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CVS Health, CVS Caremark Fortify Approach Against Opioid Epidemic

CVS to limit opioid prescriptions to 7 days for certain conditions.
Published Online: Sep 28,2017
Laurie Toich, Assistant Editor
Last week, CVS Health announced their pharmacy benefit manager (PBM), CVS Caremark, would be taking a new approach to fight the opioid epidemic.

To ensure that patients are being prescribed and using the drugs as intended, the PBM will start limiting opioid prescriptions to a 7-day supply for certain acute conditions, according to a press release.

CVS plans to limit the daily dosage of the drugs based on the strength of the opioid prescribed. The PBM will also require the use of immediate-release opioids prior to extended-release formulations to further prevent misuse.

CVS reports that these new actions are consistent with the Guideline for Prescribing Opioids set by the CDC, according to the release.

Previously, CVS donated hundreds of medication disposal units to police departments to prevent individuals from gaining access to drugs not prescribed to them. In addition to this measure, CVS is now including nearly 800 disposal units inside of their stores.

CVS pharmacists will also be offering patients counseling on the risks of dependence through an expansive safe opioid use education program, according to the release.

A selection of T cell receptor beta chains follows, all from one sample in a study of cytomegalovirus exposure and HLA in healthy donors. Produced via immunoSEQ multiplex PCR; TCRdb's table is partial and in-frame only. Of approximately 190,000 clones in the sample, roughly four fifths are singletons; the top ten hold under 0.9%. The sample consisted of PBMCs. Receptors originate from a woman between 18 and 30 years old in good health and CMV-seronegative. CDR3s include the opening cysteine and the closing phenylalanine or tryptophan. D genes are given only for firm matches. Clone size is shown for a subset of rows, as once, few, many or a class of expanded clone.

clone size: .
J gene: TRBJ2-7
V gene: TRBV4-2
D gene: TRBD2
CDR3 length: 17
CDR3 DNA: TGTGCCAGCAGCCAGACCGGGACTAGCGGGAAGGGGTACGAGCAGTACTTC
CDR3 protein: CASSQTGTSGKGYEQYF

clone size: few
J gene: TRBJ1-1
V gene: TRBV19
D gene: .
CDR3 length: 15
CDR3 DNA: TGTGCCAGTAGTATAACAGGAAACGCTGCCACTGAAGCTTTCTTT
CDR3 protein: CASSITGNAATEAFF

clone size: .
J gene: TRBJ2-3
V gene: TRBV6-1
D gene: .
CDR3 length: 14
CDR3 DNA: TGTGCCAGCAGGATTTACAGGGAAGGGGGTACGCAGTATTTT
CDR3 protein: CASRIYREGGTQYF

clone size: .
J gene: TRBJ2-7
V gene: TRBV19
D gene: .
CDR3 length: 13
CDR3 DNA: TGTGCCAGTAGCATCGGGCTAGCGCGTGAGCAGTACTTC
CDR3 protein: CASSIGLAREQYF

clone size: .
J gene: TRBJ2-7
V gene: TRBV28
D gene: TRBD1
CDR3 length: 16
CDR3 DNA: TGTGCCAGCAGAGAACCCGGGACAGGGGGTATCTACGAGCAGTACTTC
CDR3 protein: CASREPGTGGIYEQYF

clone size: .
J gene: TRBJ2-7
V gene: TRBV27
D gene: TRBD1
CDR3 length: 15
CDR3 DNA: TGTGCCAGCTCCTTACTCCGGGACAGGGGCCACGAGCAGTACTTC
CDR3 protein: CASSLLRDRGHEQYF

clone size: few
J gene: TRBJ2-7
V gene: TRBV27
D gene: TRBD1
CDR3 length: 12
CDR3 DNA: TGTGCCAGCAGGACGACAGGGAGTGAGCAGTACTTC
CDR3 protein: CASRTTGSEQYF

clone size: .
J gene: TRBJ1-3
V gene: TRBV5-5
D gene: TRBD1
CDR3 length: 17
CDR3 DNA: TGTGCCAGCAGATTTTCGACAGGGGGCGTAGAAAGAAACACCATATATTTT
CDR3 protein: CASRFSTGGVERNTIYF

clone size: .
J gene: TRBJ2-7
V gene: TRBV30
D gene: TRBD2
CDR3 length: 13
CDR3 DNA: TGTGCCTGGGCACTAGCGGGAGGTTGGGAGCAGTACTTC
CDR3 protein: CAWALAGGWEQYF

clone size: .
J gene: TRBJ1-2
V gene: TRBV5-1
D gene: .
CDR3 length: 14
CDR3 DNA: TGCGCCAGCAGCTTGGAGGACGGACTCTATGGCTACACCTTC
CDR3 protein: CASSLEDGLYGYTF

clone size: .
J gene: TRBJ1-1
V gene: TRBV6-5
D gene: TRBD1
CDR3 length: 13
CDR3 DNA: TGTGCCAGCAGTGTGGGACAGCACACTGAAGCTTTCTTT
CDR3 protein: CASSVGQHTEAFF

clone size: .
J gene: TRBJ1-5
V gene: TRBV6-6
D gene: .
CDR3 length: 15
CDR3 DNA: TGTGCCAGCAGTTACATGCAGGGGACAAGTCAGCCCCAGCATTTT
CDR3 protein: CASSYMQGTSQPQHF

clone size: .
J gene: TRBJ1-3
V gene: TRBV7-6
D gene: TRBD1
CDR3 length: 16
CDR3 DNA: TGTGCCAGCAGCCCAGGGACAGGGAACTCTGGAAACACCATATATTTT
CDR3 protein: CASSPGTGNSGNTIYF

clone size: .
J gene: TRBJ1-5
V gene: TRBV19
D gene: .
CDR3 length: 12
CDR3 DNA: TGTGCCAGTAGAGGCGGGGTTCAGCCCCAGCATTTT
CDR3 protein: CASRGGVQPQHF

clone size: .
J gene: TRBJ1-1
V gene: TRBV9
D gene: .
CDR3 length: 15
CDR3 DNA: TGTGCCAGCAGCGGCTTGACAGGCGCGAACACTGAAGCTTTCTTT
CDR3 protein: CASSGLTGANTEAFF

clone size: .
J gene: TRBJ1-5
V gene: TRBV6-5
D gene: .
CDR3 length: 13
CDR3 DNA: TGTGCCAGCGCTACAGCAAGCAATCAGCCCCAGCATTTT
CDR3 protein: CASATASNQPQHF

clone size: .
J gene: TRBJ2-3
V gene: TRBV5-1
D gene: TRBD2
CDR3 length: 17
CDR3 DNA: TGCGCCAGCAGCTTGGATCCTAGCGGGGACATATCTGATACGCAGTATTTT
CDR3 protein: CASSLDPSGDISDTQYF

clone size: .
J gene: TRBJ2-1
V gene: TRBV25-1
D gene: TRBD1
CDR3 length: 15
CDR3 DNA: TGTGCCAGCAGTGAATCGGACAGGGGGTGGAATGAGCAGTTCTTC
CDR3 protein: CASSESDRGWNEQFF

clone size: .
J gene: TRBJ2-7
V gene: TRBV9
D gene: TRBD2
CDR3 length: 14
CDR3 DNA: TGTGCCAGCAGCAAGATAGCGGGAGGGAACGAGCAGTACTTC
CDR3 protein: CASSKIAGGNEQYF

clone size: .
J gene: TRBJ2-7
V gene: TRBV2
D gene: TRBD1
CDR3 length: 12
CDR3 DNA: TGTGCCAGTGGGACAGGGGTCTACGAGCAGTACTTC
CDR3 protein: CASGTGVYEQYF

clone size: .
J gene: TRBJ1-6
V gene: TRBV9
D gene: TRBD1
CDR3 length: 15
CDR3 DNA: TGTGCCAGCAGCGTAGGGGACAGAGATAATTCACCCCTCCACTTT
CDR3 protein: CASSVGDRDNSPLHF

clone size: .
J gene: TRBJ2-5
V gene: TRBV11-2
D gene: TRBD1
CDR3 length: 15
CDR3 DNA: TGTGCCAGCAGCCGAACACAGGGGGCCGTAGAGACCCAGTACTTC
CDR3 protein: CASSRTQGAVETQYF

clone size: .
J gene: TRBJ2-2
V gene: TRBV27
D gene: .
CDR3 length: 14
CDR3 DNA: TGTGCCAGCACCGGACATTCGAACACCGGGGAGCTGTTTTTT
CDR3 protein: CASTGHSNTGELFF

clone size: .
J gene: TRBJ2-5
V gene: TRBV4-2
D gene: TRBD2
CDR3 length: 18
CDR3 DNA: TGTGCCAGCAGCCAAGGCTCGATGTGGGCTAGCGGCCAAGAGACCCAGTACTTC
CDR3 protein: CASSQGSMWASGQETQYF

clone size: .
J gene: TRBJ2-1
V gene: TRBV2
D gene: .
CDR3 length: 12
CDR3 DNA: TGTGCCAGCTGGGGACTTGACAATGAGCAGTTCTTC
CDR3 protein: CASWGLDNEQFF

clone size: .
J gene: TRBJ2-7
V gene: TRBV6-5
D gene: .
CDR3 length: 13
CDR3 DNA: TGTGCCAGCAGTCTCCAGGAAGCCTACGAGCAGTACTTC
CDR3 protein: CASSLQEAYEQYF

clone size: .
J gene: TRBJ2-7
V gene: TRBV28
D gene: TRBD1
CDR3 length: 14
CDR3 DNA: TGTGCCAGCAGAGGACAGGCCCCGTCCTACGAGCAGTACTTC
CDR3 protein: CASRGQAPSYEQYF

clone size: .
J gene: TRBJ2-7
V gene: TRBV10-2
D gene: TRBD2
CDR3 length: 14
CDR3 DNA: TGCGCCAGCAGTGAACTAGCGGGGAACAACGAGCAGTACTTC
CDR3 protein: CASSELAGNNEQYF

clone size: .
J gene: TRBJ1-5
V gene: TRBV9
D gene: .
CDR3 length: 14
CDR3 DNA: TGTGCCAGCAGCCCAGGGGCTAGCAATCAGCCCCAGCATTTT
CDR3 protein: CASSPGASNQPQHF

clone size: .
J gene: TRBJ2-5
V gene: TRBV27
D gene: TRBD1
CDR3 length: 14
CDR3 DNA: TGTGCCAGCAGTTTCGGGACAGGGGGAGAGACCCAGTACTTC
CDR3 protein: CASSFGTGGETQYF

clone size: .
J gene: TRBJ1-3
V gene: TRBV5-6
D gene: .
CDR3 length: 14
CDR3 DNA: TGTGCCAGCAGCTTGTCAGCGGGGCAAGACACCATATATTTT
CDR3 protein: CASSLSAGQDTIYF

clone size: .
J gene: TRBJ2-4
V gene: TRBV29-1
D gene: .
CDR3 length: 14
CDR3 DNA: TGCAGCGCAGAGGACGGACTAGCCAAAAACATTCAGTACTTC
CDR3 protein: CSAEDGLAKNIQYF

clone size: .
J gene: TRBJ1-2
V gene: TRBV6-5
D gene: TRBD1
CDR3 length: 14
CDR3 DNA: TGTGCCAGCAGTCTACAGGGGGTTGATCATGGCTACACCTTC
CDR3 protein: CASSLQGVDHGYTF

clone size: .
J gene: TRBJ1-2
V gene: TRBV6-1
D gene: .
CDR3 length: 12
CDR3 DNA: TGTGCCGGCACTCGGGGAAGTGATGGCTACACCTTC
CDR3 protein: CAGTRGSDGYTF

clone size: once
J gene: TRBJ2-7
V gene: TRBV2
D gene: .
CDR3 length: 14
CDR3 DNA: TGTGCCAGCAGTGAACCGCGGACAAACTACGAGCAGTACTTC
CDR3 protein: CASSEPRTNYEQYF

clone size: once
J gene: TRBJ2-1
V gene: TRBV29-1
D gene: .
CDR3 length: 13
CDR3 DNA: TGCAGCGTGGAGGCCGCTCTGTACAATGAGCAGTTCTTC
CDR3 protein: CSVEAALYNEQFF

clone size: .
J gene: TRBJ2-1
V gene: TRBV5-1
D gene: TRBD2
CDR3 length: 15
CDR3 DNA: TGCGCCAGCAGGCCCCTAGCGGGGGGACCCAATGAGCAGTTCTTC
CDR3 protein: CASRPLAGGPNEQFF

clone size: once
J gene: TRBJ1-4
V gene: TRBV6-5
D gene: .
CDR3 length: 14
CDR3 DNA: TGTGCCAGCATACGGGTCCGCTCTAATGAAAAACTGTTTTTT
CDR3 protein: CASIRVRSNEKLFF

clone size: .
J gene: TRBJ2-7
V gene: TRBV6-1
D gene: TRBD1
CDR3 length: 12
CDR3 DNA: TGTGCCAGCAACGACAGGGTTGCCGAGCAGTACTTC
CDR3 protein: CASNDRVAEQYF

Through the Pharmacists Teach program, CVS pharmacists have discussed the potential dangers of opioids with hundreds of thousands of students. The pharmacy plans to expand their offerings by including opioid misuse prevention information for parents, CVS reported.

The opioid epidemic has resulted in sky high mortality rates, largely driven by prescriptions for the drugs tripling since the 1990s. Many states have declared an emergency over opioid-related deaths and overdoses that have ravaged America.

Despite increasing access to naloxone and medication-assisted treatment, the opioid epidemic is pushing forward, underscoring the need for a new approach.

"Without a doubt, addressing our nation's opioid crisis calls for a multipronged effort involving many health care stakeholders, from doctors, dentists and pharmaceutical companies to pharmacies and government officials," said Larry Merlo, president, CEO at CVS Health. "With this expansion of our industry-leading initiatives, we are further strengthening our commitment to help providers and patients balance the need for these powerful medications with the risk of abuse and misuse."